President Bush, claiming some credit for himself, yesterday hailed the "exceptional qualities of leadership" of Soviet President Mikhail Gorbachev and West German Chancellor Helmut Kohl that produced Monday's agreement that a reunified Germany can join NATO.

Bush revealed that he called both leaders early yesterday morning and said he and Gorbachev commiserated over the recent Soviet party Congress that saw the Soviet leader under attack from both left and right. Bush, who is under increased partisan attack on domestic issues and criticism from conservatives in his own party, said he had "commended the politician" in Gorbachev for his handling of the party Congress.

Illustrating the relationship the two superpower leaders have established, Bush ruefully noted, "You talk about a guy getting hit from all sides. I mean, I felt just totally relaxed about what's happenning in this country."

During an interview with magazine publishers yesterday, Bush offered a lengthy outline of the U.S. role in reaching the agreement on Germany's status in NATO.

The president called the Soviet-German agreement "very, very significant and very important" and said it would make a major contribution to stability and peace in Europe. Under the agreement, Moscow would have up to four years to withdraw its 350,000 troops from what is now East Germany and Bonn accepted reductions in the new German army to bring it down to a ceiling of 370,000 soldiers.

Bush, who has always had difficulty publicly touting his successes, was uncharacteristically self-congratulatory yesterday. Some officials suggested that with the increasing conflict over his domestic policies, his foreign policy successes should be emphasized.

The president opened a meeting with GOP congressional leaders by revealing the telephone conversations with Gorbachev and Kohl and acclaiming the Soviet-German agreement. Several of the Republicans emerged from the session praising Bush's foreign policy leadership.

In his statement, the president said it was vital "to put together a solid Western position" on keeping Germany in the NATO alliance despite the Soviet opposition to having its former ally, East Germany, become part of an alliance of longtime opponents.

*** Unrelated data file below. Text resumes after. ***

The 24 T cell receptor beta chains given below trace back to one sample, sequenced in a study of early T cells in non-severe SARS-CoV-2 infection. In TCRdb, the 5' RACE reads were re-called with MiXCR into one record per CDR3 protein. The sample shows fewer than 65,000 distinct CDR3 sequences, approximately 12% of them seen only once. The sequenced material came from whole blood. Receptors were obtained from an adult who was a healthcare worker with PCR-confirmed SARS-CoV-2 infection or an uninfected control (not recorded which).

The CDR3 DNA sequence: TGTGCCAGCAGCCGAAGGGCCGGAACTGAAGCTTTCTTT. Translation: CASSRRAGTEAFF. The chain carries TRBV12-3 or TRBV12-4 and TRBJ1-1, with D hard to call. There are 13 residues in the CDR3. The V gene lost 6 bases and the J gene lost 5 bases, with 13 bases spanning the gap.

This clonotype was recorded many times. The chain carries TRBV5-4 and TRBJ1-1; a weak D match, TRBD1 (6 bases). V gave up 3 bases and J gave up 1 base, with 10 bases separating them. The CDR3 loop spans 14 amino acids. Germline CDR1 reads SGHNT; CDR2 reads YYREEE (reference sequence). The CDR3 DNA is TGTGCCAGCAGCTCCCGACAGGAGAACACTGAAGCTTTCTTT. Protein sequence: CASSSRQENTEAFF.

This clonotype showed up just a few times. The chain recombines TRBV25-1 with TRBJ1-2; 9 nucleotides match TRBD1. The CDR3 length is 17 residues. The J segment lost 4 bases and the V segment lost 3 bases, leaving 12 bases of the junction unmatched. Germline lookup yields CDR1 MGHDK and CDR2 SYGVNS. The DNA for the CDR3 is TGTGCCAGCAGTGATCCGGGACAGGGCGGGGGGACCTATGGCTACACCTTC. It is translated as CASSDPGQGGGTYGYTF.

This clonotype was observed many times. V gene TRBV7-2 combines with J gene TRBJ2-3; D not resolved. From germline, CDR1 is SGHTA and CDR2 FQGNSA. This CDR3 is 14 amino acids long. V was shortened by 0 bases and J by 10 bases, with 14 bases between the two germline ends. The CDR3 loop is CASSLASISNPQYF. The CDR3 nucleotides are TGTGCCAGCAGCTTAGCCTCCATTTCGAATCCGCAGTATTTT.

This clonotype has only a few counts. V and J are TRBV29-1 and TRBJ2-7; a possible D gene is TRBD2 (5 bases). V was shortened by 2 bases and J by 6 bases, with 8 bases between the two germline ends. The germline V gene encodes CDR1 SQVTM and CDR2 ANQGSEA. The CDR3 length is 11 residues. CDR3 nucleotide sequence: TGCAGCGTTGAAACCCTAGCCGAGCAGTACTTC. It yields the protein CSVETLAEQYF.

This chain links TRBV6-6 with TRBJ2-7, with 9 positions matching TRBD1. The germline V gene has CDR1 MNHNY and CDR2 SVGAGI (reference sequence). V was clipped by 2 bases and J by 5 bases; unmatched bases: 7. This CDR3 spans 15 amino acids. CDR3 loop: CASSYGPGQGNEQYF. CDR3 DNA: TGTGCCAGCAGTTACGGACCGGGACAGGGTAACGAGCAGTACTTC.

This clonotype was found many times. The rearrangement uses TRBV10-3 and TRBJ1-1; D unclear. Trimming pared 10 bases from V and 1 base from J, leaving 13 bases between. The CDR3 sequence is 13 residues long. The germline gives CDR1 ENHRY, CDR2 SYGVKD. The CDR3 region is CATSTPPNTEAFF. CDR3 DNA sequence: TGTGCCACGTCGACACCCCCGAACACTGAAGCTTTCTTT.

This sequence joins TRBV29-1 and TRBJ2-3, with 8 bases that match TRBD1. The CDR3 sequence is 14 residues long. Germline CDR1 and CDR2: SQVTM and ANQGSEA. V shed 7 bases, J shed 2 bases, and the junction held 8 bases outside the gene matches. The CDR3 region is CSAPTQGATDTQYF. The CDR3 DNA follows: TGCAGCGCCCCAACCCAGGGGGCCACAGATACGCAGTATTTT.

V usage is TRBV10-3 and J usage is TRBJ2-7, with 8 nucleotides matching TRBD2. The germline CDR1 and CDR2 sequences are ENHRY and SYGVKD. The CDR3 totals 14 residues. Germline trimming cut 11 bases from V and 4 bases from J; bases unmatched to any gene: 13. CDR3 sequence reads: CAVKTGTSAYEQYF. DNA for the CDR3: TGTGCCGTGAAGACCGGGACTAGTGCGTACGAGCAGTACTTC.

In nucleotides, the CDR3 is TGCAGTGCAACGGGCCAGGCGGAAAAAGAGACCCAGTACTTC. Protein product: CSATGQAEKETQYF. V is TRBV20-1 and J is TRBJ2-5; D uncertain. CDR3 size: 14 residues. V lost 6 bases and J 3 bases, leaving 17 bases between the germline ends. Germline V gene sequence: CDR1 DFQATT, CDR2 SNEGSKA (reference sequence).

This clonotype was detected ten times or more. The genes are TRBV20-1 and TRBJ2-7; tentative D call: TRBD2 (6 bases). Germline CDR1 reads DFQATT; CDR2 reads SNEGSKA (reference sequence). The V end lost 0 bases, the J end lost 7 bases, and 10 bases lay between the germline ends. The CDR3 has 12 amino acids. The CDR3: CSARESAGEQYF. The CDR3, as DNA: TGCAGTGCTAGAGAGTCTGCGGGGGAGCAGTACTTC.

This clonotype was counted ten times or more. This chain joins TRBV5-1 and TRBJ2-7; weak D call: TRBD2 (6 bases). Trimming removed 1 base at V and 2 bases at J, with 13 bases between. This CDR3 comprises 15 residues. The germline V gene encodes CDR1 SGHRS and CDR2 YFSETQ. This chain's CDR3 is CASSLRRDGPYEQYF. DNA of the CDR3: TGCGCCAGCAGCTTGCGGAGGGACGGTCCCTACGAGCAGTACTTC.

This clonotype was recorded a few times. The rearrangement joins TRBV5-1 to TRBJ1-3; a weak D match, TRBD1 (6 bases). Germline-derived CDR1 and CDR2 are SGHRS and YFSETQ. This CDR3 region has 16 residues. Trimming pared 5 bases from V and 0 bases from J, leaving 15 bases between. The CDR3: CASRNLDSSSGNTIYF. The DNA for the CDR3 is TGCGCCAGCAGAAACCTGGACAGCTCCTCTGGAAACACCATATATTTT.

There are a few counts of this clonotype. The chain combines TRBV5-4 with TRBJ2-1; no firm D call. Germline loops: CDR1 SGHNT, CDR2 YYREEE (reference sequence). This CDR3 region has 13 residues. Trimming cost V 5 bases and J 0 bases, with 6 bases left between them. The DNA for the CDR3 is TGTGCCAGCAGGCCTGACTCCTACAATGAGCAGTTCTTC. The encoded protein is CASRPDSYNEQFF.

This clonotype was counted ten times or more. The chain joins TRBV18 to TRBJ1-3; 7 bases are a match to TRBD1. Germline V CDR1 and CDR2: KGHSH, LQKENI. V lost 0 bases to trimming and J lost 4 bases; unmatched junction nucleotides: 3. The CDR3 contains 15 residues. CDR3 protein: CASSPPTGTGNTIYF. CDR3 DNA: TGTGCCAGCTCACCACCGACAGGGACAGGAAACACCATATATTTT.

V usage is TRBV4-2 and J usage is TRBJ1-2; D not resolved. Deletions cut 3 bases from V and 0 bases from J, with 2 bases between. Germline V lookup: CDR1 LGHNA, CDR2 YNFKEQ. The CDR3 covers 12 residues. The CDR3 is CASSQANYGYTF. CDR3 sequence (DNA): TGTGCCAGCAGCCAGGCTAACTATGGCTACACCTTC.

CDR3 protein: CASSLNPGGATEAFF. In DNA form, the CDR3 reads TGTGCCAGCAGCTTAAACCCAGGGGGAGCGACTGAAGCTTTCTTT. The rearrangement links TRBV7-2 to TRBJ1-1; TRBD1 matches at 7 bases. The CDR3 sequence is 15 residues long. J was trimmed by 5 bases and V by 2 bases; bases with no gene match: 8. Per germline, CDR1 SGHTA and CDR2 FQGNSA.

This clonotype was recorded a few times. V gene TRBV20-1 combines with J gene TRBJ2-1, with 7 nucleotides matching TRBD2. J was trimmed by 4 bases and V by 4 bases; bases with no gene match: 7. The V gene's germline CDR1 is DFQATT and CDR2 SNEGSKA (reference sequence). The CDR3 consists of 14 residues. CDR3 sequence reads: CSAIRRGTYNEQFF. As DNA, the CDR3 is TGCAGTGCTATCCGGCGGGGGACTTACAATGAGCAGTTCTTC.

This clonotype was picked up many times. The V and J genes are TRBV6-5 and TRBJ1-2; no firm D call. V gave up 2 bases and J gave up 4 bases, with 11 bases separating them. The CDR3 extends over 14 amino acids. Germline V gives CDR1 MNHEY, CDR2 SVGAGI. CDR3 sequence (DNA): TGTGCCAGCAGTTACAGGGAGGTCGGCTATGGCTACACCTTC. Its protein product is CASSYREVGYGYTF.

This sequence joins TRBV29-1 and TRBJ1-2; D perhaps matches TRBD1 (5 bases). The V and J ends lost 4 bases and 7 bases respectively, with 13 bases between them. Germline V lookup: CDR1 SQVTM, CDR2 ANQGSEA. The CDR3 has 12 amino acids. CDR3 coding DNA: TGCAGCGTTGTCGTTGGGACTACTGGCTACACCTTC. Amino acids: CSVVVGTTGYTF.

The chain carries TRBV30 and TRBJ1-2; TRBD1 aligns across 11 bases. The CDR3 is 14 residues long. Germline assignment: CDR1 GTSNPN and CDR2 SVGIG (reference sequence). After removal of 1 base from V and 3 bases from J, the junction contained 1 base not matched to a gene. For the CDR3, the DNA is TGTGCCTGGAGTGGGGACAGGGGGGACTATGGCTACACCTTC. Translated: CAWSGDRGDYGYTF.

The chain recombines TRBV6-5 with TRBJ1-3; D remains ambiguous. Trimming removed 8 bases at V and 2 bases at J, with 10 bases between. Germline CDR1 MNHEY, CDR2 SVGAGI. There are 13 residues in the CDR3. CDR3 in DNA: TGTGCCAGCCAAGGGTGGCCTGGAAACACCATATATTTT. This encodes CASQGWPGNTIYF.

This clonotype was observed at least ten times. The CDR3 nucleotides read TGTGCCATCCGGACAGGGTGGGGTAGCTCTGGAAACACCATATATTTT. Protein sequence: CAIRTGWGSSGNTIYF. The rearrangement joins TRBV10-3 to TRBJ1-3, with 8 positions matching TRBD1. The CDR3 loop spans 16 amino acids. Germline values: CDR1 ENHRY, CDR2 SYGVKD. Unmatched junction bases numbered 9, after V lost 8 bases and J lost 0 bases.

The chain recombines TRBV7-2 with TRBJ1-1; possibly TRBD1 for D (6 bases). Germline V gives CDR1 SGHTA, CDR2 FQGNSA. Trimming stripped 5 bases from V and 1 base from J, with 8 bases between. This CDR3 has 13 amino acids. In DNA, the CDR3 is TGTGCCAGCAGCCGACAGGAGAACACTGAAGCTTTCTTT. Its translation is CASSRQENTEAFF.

Having worked to maintain the Western position, Bush said it was then vital for him to convince Gorbachev that NATO was restructuring its military role to meet the changes in Europe. That effort began, Bush said, in talks he had with the Soviet leader during their summit meeting in Washington and continued during the NATO summit in London.

"We had to show him that the NATO alliance was not his enemy, but was a force for stability that could indeed adapt, could change . . . and that's why the recently concluded NATO summit was so important," he said.

Bush, exuding pride in his role at the NATO summit, said the United States had "sent a paper around prior to the NATO meeting and . . . it became the basis for this agreement" that the alliance produced last week calling for wide-ranging changes in the alliance's military and political strategies.

The president quoted Gorbachev as saying that NATO was a "very important impulse" in moving him toward Monday's agreement, and added, "I take such pride in the way Europe is moving into this new era of freedom."

White House officials said Bush's conversation with Gorbachev lasted about 45 minutes and included a presidential rundown on the NATO meeting and the Houston economic summit. White House press secretary Marlin Fitzwater said, "As the architect of the NATO declaration, he wanted to give President Gorbachev personal assurances of NATO's commitment to establish a new relationship with the Soviet Union."

Officials said that Bush reiterated the administration's opposition to immediate economic aid to the Soviets despite the support for such aid by the Germans and others.